The difficulty of this trail was about average. Its not very scenic so unless you're interested in the history its not worth it, you'd be better off doing the Black Cat track or Mt Wilhelm.
Hiked the trail as cheaply as possible but still with a guide in June 2013. I didn't contact any trekking agencies until I was in Port Moresby and went to the Kokoda Track Authority directly, they looked at me like I was crazy and gave me the number for an agency. Its clear that completely independant trekkers are unknown around there. I call a company called Kokoda Icon and talked with its owner, I man named Billy Ivan. We met the next day and spent a long time negotiating the cost of every nitty gritty detail (some were non-negotiable). I agreed to hire a guide from him (his brother). The cost worked out thus (all prices are in PNG Kina, 1 Kina=$.45):
1. guide K80 per day x 7 days k560
2. airfare K250 x 2 pax k500
3. food x 7 days for 2 pax K100
4. trail permit K350
5. village accomodation/6 days k175
6. trasfer to sogeri k100
7. transfer to Popondetta k60
Including tax the total came to K2121 or approximately $945. The trail begins at Owers Corner at ends 96 km later in Kokoda. I spent the night before I started at a lodge in Sogeri which cost k175 for a room but was situated about as close as anything to the starting point. I ended up hiking the entire thing in five days although I could've done it in four easily (I'm not typical). I had to pay the guide per day, the food he ate, his airfare from Popondetta to Port Moresby, and his village accomodation costs. I might've saved some money if I had booked the flight myself, although there is an airstrip in Kokoda its use is problematic due to weather and terrain. It took seven hours on a PMV to get from Kokoda to Popondetta.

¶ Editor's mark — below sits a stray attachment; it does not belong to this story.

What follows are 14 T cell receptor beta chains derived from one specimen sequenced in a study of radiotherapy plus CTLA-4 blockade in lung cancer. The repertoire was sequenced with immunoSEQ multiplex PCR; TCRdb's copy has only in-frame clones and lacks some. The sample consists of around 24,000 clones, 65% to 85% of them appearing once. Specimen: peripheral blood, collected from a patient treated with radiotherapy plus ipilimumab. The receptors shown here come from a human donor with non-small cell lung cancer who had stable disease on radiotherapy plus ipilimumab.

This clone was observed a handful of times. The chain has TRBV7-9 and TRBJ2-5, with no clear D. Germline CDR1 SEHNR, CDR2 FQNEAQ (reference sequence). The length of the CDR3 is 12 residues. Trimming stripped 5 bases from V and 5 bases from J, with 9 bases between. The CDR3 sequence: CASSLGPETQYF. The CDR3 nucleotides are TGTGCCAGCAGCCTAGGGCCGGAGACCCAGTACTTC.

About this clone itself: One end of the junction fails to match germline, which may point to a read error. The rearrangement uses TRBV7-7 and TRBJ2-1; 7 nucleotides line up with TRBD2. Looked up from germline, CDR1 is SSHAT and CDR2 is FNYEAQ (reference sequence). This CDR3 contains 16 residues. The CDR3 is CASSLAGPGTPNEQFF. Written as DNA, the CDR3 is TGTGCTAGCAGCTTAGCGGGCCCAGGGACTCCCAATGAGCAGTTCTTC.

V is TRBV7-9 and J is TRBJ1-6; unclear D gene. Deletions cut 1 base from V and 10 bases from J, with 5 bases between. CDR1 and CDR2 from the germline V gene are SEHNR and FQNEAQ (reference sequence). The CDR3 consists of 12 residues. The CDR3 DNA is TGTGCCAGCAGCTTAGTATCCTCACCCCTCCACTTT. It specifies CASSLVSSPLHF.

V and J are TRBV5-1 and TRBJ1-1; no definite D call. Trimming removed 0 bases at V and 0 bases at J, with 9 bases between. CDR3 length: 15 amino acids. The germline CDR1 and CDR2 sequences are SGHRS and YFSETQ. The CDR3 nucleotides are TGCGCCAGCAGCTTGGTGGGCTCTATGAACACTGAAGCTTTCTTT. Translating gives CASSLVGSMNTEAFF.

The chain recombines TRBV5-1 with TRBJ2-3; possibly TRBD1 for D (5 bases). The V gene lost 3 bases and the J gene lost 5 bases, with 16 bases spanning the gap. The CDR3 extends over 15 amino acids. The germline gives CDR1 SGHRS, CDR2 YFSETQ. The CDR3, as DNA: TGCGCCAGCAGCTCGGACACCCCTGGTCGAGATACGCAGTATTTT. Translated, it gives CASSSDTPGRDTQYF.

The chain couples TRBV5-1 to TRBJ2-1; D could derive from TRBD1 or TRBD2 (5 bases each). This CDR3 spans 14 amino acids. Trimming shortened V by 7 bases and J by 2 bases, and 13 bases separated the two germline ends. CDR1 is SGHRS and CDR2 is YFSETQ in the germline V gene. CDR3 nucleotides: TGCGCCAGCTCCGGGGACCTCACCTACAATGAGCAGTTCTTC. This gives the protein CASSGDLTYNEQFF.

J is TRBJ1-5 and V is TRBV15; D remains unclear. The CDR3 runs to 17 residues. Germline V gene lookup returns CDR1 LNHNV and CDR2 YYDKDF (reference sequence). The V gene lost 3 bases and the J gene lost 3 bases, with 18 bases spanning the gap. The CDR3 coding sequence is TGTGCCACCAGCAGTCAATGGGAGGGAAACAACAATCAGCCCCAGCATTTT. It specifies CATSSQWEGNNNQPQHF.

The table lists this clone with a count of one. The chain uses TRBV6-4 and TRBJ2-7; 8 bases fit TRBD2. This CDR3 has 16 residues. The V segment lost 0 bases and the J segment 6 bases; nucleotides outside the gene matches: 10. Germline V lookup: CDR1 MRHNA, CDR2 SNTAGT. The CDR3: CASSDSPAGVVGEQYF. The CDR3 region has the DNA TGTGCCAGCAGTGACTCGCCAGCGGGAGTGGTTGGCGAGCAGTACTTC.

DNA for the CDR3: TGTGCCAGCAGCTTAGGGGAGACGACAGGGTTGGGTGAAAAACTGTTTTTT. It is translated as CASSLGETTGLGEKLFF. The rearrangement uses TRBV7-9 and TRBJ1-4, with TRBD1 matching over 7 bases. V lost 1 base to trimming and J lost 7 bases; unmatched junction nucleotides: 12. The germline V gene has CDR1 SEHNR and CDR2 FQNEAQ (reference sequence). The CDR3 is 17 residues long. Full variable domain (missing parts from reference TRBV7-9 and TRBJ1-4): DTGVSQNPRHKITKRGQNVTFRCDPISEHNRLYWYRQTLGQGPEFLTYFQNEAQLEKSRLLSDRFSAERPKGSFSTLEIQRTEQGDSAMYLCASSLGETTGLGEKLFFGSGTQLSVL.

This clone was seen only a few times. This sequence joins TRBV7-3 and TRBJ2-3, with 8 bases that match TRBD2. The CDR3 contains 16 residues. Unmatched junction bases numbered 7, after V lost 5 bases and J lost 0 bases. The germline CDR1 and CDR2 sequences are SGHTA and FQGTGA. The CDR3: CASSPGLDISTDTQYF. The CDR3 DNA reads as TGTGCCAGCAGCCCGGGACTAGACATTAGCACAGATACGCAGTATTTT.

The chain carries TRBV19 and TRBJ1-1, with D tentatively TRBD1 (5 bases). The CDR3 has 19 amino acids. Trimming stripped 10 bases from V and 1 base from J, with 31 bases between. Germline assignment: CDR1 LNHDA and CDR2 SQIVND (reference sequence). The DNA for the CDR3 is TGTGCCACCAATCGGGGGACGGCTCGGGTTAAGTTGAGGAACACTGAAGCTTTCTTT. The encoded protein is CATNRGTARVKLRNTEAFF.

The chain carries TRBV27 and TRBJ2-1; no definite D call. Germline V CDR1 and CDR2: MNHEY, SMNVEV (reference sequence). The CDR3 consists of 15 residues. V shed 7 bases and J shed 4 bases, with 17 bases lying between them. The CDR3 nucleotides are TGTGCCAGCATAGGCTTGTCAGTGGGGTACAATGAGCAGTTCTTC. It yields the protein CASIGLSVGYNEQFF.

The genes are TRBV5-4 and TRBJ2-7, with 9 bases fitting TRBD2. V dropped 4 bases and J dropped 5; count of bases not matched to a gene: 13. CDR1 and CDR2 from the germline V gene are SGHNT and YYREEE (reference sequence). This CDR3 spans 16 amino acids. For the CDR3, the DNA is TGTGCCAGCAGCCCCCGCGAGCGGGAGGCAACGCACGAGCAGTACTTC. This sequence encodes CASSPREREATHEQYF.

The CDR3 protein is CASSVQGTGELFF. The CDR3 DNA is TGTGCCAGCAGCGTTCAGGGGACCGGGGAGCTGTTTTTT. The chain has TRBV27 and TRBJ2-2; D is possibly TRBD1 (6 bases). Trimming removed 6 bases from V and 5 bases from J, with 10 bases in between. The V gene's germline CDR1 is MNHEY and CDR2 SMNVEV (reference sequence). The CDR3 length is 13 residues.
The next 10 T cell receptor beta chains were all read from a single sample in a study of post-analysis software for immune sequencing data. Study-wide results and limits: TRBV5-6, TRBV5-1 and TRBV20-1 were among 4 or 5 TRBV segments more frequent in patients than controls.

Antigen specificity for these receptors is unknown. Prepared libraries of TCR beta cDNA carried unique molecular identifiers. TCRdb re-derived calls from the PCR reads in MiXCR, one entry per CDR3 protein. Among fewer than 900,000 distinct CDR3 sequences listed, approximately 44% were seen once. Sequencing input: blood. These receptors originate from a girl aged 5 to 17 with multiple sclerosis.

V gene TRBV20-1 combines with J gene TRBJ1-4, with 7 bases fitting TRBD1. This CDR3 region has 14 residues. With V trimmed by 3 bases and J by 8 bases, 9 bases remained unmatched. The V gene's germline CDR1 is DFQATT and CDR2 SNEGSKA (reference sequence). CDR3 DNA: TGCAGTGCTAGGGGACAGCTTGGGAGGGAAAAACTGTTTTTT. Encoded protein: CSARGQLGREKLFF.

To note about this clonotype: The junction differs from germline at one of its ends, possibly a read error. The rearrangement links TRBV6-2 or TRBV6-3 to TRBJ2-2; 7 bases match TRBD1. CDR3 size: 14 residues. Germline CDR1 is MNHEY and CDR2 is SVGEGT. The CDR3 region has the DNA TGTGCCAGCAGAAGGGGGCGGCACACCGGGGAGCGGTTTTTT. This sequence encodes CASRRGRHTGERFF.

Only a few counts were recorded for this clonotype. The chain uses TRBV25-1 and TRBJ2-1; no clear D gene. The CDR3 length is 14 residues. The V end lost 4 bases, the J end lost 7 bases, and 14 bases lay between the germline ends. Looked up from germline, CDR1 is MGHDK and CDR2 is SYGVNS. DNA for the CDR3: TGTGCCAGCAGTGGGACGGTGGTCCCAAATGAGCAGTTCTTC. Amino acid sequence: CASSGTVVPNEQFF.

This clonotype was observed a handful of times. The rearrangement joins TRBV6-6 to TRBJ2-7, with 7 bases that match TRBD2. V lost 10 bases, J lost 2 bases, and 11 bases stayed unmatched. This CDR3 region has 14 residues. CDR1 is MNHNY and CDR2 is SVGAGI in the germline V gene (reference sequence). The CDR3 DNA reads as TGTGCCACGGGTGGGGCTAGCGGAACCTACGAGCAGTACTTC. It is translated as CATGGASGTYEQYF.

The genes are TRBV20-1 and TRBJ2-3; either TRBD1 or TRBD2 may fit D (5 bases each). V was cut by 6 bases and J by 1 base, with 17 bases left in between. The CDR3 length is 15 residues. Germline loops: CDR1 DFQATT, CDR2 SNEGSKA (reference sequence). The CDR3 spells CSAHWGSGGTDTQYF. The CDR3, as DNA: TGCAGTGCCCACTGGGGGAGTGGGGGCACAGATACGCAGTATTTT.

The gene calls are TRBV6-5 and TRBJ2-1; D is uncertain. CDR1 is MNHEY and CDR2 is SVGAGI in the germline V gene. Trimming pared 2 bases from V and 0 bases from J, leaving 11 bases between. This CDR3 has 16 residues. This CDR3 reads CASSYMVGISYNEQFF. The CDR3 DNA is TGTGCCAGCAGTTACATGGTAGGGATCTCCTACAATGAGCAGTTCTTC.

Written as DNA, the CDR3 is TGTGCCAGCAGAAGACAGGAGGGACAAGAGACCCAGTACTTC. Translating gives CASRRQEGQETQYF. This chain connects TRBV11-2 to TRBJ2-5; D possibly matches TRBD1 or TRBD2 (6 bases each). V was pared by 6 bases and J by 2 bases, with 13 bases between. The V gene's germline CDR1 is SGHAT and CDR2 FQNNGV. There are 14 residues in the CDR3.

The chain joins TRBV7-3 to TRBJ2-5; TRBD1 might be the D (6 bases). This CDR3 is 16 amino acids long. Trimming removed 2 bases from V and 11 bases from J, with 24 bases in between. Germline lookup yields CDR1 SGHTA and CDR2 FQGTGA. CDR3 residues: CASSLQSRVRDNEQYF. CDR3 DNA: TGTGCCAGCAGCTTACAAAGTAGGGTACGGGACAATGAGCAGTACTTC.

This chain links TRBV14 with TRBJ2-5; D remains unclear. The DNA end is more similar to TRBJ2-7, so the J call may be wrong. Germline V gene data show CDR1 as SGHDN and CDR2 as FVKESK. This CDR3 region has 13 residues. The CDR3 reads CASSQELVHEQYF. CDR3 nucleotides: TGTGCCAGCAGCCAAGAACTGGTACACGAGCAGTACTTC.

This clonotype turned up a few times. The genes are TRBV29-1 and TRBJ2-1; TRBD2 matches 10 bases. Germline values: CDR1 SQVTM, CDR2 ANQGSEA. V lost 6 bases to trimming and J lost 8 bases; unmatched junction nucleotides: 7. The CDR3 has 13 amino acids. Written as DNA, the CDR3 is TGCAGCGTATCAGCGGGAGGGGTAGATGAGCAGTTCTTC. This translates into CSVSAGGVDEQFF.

My costs would've been cut in half if I didn't have a guide, however I can't recommend it. Its more dangerous on that trail than you might realize, I had a habit of leaving the guide behind and everytime I encountered a villager (always carrying a machette) the first thing they would ask me was, "are you walking alone?"
Much to my chagrin I have to admit the guide was useful, if for nothing else than arranging my lodging and cooking my meals; while hiking he was useless and I would routinely reach the days' stopping point hours before he did. Quite frankly its shocking that I never got lost seeing as the trail was never absolutely obvious at the junctions. The guide did all the cooking although I didn't really hire him for that reason, as far as I was concerned his job was to keep anyone from robbing or killing me (he did admirably).
Overall short of doing it solo (I'm not sure they would even issue a permit for that) I don't feel there's much chance of lower prices than those stated above. But considering that most operators charge about $3000 per person its a bargain.
Own or manage this property? Claim your listing for free to respond to reviews, update your profile and much more.